When it comes to Indian economy that is going through a slowdown and the numbers are not very encouraging. Where is India and how do you see India taking some kind of opportunity/advantage when there are certain stress pockets and how we can leverage it?
India, historically has been in an old fashion way has been green and sustainable, where we used to recycle everything and consumed a lot less. So, India has this traditionally maybe because of the lack of capital or other thing but I think India can certainly. Also, vegetarianism, for example, one of the biggest thing that we get here in form of agriculture – meat production cause the biggest damage to the environment of the world today – which works in favour of India. Thus, we can take a lead in this kind of areas. It is not going to change the economy today as other things need to be done for that. 

But, when it comes to the economy then I think there may be some policy issues but also it is cyclical. When these things come in and things start going down then everyone says that this is not going to go up again and the next five years are going to be a terrible one and all of a sudden you see some green shoots and it seems okay things are active. I tickle all that pinches and don’t get overly down when things are down and not too excited when things are up. We look at the downturn which is in India today and there is no question about that. You should always look at it as an opportunity and how we can do better and how can we lower our cist to make the sales more efficient and how we can focus on other markets, which we are doing. We put the seeds five-six years ago and we are reaping the benefit Royal Enfield for an example where the international sales are up over 100% this year. Thus, we are reaping the benefits of all the stuff that we did in product distribution in the last many years. However, it doesn’t make up for the loss in India because India is very big. So, we are using this opportunity and are investing in all of our businesses. On our part, we can see that the Indian market future is going to be very bright.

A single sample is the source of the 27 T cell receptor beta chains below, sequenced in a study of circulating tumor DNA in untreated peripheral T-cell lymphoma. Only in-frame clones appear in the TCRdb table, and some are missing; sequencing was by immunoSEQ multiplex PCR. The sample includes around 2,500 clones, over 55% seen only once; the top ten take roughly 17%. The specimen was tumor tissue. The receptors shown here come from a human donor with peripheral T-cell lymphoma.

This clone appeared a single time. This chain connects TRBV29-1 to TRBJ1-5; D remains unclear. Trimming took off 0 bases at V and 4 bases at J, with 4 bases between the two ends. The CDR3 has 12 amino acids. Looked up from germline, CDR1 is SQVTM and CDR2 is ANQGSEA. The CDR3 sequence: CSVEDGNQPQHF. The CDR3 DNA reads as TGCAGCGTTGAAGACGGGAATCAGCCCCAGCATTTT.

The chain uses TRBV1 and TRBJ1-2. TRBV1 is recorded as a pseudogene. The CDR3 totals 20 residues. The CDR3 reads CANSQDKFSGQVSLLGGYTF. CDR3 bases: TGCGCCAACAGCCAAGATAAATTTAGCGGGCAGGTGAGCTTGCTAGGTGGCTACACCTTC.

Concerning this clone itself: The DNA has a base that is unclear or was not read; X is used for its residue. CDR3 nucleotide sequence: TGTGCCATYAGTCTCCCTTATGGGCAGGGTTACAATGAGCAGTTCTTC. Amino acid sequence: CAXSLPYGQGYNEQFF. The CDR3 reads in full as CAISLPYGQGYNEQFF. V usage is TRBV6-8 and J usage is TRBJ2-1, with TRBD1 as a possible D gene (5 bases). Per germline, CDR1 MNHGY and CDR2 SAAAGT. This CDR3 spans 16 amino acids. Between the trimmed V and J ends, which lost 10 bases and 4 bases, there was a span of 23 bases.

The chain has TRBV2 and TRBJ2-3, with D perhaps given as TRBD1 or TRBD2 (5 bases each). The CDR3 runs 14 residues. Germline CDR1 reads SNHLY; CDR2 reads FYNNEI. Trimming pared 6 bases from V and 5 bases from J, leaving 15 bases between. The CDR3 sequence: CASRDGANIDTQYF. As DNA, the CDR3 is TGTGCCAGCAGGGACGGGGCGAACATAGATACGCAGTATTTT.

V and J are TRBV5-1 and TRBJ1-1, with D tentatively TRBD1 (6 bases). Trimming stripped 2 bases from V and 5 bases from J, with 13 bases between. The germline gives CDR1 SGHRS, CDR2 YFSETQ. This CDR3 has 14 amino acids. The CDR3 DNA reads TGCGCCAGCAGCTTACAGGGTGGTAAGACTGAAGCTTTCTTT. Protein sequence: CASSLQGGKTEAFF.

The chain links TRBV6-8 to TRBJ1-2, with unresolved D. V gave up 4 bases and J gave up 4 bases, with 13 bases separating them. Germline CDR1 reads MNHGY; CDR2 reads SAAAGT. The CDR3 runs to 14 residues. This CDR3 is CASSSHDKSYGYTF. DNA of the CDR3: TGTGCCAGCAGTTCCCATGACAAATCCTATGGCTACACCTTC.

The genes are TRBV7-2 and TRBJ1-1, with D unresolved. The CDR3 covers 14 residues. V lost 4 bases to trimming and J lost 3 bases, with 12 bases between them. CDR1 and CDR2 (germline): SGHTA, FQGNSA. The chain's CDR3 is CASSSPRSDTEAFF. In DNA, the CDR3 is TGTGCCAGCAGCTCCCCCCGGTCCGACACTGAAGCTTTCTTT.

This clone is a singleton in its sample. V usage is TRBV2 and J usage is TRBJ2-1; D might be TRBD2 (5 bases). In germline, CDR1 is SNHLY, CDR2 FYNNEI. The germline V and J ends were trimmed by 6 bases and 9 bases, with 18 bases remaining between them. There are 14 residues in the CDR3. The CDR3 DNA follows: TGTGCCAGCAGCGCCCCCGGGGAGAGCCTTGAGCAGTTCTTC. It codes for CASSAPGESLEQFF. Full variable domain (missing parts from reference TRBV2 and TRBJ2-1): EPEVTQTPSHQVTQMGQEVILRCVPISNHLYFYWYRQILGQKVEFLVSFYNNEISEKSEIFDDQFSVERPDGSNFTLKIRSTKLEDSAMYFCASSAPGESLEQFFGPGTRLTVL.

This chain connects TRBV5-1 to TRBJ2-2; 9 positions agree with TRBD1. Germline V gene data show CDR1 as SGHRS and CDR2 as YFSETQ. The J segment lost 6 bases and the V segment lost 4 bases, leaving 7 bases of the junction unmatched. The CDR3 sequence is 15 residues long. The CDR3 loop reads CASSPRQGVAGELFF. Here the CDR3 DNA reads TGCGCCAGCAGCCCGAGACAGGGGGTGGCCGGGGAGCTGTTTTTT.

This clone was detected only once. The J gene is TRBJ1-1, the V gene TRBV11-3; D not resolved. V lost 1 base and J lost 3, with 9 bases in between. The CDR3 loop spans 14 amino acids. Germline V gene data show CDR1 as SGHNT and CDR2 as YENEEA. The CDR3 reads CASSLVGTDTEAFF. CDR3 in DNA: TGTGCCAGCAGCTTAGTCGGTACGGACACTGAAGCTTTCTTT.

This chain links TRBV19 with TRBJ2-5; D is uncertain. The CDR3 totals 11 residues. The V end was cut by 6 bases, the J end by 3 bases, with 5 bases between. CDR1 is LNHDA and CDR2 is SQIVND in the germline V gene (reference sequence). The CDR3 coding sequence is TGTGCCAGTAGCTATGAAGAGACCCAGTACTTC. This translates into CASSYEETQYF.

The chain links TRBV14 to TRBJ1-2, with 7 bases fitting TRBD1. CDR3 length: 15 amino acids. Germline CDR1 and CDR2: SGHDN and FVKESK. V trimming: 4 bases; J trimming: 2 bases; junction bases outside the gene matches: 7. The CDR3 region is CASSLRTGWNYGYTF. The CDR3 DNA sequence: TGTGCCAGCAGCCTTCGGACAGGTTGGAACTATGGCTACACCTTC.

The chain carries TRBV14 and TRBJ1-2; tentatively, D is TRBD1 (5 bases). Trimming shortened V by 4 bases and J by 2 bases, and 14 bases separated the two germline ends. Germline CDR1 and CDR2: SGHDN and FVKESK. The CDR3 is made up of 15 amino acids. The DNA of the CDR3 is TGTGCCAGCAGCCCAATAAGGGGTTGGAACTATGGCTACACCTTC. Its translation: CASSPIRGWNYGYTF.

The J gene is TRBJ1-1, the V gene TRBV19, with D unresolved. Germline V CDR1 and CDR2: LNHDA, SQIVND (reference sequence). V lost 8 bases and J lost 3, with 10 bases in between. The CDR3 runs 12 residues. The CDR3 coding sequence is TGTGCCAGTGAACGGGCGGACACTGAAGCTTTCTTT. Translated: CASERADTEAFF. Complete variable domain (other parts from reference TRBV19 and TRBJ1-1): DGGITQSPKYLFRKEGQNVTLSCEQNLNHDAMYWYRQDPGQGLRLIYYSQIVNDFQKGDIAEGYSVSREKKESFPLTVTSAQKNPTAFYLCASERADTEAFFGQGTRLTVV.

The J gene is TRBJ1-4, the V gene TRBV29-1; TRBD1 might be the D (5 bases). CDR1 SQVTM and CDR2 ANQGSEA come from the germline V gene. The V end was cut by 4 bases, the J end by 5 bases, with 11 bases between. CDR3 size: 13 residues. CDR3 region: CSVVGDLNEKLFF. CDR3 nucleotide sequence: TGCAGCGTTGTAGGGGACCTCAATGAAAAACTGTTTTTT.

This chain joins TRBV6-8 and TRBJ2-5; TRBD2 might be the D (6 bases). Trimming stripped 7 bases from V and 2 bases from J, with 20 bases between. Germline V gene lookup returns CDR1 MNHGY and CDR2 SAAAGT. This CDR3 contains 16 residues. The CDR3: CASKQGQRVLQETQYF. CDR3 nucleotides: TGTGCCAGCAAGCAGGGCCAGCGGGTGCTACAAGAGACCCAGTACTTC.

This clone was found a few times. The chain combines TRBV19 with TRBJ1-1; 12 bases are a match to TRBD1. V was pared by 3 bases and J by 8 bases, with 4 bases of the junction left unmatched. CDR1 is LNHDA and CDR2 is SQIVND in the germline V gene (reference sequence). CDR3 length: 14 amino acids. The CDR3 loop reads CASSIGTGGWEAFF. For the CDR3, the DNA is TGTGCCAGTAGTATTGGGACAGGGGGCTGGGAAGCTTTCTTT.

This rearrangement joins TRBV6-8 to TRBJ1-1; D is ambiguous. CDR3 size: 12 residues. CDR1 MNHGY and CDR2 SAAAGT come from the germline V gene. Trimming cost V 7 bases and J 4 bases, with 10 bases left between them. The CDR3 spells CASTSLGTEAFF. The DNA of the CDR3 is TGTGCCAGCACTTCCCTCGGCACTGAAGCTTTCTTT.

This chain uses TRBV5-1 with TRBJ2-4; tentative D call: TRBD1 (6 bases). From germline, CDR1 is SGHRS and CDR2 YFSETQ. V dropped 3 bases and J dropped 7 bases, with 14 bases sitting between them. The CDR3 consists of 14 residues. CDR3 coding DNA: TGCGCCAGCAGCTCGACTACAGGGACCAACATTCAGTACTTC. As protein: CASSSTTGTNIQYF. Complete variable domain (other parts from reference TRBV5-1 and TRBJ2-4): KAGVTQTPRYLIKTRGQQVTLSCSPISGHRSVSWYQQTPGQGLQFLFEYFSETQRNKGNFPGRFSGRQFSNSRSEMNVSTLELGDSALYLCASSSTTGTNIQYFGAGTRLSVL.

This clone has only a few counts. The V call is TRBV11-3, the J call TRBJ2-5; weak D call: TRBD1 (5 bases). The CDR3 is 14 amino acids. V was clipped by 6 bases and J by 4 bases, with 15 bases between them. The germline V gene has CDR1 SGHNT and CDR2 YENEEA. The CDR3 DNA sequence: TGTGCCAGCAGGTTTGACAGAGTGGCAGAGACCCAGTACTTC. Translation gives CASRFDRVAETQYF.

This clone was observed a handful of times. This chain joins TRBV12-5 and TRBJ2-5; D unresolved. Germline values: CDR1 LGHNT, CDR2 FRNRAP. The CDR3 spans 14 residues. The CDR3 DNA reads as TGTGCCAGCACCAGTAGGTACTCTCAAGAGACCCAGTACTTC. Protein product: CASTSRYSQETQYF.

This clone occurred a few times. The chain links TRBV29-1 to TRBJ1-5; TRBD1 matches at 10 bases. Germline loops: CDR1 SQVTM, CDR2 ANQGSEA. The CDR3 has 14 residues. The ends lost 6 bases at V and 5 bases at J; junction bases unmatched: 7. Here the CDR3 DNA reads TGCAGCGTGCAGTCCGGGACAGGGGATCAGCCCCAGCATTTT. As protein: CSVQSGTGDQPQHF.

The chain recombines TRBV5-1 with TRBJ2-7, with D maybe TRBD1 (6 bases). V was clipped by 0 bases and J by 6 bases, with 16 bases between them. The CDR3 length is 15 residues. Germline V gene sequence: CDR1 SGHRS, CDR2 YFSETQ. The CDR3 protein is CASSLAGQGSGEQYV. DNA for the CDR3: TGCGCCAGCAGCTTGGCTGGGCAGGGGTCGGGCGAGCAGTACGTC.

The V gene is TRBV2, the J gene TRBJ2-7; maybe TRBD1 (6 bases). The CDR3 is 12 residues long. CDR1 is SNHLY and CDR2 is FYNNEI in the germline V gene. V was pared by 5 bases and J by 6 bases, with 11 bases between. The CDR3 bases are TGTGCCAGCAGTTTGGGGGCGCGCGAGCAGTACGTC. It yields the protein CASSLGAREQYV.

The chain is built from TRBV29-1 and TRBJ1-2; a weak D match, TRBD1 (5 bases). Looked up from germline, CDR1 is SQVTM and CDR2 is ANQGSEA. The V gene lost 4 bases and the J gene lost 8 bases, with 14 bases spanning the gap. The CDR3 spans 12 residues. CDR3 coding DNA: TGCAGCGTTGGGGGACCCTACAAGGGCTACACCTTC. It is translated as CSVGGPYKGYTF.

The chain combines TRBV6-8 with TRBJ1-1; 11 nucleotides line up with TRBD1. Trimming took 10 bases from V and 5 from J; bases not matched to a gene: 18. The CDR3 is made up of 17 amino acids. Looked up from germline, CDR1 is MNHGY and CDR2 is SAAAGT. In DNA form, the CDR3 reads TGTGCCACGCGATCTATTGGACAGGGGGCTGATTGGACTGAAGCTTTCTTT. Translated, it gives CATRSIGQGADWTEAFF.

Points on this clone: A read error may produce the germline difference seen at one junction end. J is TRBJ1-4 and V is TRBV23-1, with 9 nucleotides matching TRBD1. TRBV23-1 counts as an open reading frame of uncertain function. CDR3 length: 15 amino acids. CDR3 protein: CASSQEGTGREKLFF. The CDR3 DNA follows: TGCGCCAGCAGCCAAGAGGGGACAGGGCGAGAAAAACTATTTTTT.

What would be the important growth drivers in FY21 seeing the kind of trend on slowdown as you can’t be oblivious towards what is happening around us?
From the automotive perspective, I feel, the first six months of 2020 (April to September) will still be bit rough because of BSVI in implementation across the board – motorcycles, trucks and everything, and therefore there will be a stiff price increase and we can’t afford to not increase the prices. That is going to affect the demand to some extent and I can’t see how it wound. I see a tough first half and then I see a short of a comeback in the second half. Thus, still, 9 months are there – as far as I am concerned – where we can see the top of green shoots. 

What is your expectation from the budget 2020-21 (#BUDGET2020ZEE)?